Sparked by pandemic fallout, homeschooling surges across US Although the pandemic disrupted family life across the U.S. since taking hold in spring 2020, some parents are grateful for one consequence: They’re now opting to homeschool their children, even as schools plan to resume in-person classes. The specific reasons vary widely. Some families who spoke with The Associated Press have children with special educational needs; others seek a faith-based curriculum or say their local schools are flawed. The common denominator: They tried homeschooling on what they thought was a temporary basis and found it beneficial to their children. “That’s one of the silver linings of the pandemic – I don’t think we would have chosen to homeschool otherwise,” said Danielle King of Randolph, Vermont, whose 7-year-old daughter Zoë thrived with the flexible, one-on-one instruction. Her curriculum has included literature, anatomy, even archaeology, enlivened by outdoor excursions to search for fossils. The surge has been confirmed by the U.S. Census Bureau, which reported in March that the rate of households homeschooling their children rose to 11% by September 2020, more than doubling from 5.4% just six months earlier. Black households saw the largest jump; their homeschooling rate rose from 3.3% in the spring of 2020 to 16.1% in the fall. The parents in one of those households, Arlena and Robert Brown of Austin, Texas, had three children in elementary school when the pandemic took hold. After experimenting with virtual learning, the couple opted to try homeschooling with a Catholic-oriented curriculum provided by Seton Home Study School, which serves about 16,000 students nationwide.
How Science Lost the Public’s Trust ‘Science” has become a political catchword. “I believe in science,” Joe Biden tweeted six days before he was elected president. “ Donald Trump doesn’t. It’s that simple, folks.” But what does it mean to believe in science? The British science writer Matt Ridley draws a pointed distinction between “science as a philosophy” and “science as an institution.” The former grows out of the Enlightenment, which Mr. Ridley defines as “the primacy of rational and objective reasoning.” The latter, like all human institutions, is erratic, prone to falling well short of its stated principles. Mr. Ridley says the Covid pandemic has “thrown into sharp relief the disconnect between science as a philosophy and science as an institution.” Mr. Ridley, 63, describes himself as a “science critic, which is a profession that doesn’t really exist.” He likens his vocation to that of an art critic and dismisses most other science writers as “cheerleaders.” That somewhat lofty attitude seems fitting for a hereditary English peer. As the fifth Viscount Ridley, he’s a member of Britain’s House of Lords, and he Zooms with me from his ancestral seat in Northumberland, just south of Scotland, in between sessions of Parliament (which he also attends by Zoom). At Oxford nearly 40 years ago, Mr. Ridley studied the mating patterns of pheasants. His fieldwork involved much crouching in long country grass to figure out why these “jolly interesting” birds are polygamous—unlike most other avians. With the Canadian molecular biologist Alina Chan, he’s finishing a book called “Viral: The Search for the Origin of Covid-19,” to be published in November.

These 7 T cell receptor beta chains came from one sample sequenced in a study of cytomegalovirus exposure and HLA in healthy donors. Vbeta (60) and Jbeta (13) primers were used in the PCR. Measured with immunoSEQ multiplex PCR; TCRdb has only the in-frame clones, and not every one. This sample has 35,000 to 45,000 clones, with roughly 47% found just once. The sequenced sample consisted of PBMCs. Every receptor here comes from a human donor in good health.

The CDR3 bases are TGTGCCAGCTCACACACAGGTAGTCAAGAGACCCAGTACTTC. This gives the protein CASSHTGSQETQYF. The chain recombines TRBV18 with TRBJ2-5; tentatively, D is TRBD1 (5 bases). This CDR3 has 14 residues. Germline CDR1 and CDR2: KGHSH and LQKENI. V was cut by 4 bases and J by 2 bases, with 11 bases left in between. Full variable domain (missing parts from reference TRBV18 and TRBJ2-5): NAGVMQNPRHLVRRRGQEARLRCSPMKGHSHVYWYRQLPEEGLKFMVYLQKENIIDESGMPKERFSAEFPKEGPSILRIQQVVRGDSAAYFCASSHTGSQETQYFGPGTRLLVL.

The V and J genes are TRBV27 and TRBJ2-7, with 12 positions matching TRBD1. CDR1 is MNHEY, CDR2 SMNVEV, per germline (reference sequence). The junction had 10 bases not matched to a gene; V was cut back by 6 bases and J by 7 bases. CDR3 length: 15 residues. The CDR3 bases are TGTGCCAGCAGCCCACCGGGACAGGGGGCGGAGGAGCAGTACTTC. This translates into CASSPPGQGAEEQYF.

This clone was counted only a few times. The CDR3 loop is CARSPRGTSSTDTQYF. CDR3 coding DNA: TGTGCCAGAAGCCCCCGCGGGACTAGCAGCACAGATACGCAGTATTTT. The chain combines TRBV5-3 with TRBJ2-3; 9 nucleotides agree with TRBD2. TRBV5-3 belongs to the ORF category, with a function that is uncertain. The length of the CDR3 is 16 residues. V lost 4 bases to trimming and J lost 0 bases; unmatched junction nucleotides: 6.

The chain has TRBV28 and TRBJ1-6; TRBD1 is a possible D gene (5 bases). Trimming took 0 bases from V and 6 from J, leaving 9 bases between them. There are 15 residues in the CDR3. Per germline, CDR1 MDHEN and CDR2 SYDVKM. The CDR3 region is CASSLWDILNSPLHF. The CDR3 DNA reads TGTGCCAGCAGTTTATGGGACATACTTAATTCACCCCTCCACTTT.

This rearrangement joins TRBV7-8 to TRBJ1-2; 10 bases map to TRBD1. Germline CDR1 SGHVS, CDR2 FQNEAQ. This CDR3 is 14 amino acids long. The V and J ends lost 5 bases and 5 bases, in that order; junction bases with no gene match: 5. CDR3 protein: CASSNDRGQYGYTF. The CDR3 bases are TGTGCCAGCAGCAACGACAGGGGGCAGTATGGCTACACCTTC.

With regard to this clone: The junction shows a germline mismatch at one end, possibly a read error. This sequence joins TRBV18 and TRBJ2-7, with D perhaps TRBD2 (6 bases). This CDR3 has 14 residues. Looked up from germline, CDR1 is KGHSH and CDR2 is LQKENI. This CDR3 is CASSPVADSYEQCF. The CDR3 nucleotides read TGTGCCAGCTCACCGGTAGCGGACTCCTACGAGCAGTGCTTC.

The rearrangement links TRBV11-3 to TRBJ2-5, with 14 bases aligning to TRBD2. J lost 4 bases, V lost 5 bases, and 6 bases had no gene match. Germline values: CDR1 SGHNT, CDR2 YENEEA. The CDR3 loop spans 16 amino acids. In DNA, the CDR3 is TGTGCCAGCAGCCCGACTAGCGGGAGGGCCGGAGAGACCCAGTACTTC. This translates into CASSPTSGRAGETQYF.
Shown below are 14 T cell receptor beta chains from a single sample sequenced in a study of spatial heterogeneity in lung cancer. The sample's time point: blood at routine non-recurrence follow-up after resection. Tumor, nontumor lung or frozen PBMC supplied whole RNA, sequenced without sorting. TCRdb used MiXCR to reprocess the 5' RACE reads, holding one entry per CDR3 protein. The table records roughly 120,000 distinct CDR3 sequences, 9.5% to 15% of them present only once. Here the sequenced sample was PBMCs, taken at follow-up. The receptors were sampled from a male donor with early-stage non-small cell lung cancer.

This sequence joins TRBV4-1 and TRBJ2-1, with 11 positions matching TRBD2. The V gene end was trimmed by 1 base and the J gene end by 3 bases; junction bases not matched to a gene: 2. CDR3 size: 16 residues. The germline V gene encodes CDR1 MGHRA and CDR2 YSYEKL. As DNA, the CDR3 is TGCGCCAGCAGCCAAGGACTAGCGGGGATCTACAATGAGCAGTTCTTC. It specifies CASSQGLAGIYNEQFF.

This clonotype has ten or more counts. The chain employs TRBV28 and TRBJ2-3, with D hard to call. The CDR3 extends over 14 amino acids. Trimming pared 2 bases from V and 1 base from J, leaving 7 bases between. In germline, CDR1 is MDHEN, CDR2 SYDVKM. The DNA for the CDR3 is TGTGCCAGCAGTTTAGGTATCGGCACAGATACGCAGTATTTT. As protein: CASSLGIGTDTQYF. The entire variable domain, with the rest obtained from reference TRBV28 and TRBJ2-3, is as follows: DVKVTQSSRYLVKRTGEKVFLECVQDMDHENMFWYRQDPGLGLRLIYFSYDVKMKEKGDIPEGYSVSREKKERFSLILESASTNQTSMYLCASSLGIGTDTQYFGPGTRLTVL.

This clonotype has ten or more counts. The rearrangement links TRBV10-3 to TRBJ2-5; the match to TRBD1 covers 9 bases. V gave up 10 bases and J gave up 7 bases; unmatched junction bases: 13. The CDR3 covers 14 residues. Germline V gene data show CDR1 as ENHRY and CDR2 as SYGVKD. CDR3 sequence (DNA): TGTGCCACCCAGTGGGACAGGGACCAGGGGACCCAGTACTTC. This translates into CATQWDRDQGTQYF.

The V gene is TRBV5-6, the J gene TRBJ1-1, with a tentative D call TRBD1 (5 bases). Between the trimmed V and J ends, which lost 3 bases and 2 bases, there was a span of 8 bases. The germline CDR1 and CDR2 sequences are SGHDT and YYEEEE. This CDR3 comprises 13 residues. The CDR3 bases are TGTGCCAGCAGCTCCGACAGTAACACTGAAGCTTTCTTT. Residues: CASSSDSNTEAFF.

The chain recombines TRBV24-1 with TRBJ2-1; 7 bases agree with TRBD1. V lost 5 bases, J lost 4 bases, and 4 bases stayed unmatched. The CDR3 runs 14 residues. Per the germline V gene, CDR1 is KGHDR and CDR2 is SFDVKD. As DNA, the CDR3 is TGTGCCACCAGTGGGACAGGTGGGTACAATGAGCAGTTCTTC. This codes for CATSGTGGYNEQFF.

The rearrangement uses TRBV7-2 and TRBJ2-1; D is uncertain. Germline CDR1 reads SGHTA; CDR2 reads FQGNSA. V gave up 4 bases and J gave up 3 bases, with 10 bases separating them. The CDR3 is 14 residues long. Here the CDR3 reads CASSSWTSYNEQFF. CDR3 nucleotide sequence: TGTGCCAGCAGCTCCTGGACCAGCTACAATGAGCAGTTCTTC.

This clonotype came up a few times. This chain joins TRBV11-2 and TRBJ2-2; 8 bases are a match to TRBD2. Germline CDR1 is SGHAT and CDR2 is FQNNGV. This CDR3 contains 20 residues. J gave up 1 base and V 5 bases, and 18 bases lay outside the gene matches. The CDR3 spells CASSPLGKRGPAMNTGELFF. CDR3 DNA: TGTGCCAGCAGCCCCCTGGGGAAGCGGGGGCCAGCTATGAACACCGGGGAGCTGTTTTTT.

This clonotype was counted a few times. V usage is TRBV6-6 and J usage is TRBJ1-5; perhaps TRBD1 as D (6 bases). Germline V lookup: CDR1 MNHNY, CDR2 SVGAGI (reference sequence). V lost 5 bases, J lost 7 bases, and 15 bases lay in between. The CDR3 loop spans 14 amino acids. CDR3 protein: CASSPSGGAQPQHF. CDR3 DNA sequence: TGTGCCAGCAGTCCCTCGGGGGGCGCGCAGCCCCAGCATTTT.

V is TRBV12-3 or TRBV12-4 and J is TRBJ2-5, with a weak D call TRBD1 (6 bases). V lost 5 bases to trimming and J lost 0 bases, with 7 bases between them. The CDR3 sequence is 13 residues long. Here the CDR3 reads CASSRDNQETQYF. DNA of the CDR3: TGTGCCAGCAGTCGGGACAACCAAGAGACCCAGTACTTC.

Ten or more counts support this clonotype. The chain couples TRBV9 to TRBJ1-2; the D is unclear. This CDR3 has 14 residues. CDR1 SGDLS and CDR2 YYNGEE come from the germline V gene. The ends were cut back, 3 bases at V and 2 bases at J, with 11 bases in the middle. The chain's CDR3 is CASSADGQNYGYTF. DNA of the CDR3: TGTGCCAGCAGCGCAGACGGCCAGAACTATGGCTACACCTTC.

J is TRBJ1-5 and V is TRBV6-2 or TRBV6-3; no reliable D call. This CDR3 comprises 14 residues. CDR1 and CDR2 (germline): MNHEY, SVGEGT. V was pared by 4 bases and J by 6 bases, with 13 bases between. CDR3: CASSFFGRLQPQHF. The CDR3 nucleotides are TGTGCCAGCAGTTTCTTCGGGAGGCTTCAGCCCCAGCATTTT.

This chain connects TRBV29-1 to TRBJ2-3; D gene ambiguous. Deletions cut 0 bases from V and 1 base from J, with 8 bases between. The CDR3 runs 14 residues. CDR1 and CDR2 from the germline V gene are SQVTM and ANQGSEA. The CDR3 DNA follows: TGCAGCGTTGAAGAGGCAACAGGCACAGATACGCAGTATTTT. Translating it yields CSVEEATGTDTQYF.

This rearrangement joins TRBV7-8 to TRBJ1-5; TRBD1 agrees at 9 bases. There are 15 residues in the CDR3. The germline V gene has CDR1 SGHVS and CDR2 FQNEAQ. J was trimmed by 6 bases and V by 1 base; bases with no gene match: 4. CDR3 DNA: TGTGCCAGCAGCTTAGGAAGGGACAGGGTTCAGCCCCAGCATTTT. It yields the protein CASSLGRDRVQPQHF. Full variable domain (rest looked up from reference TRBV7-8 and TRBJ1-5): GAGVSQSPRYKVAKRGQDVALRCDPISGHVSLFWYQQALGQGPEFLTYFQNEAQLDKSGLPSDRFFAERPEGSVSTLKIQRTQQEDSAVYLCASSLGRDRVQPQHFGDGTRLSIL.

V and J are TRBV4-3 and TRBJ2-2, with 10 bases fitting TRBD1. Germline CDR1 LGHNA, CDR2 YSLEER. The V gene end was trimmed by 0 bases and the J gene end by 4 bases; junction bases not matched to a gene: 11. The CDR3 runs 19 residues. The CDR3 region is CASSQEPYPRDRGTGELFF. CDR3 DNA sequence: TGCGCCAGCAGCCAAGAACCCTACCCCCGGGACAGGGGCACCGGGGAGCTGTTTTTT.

Vaccinated America Has Had Enough In the United States, this pandemic could’ve been over by now, and certainly would’ve been by Labor Day. If the pace of vaccination through the summer had been anything like the pace in April and May, the country would be nearing herd immunity. With most adults immunized, new and more infectious coronavirus variants would have nowhere to spread. Life could return nearly to normal. Experts list many reasons for the vaccine slump, but one big reason stands out: vaccine resistance among conservative, evangelical, and rural Americans. Pro-Trump America has decided that vaccine refusal is a statement of identity and a test of loyalty. In April, people in counties that Joe Biden won in 2020 were two points more likely to be fully vaccinated than people in counties that Donald Trump won: 22.8 percent were fully vaccinated in Biden counties; 20.6 percent were fully vaccinated in Trump counties. By early July, the vaccination gap had widened to almost 12 points: 46.7 percent were fully vaccinated in Biden counties, 35 percent in Trump counties. When pollsters ask about vaccine intentions, they record a 30-point gap: 88 percent of Democrats, but only 54 percent of Republicans, want to be vaccinated as soon as possible. All told, Trump support predicts a state’s vaccine refusal better than average income or education level.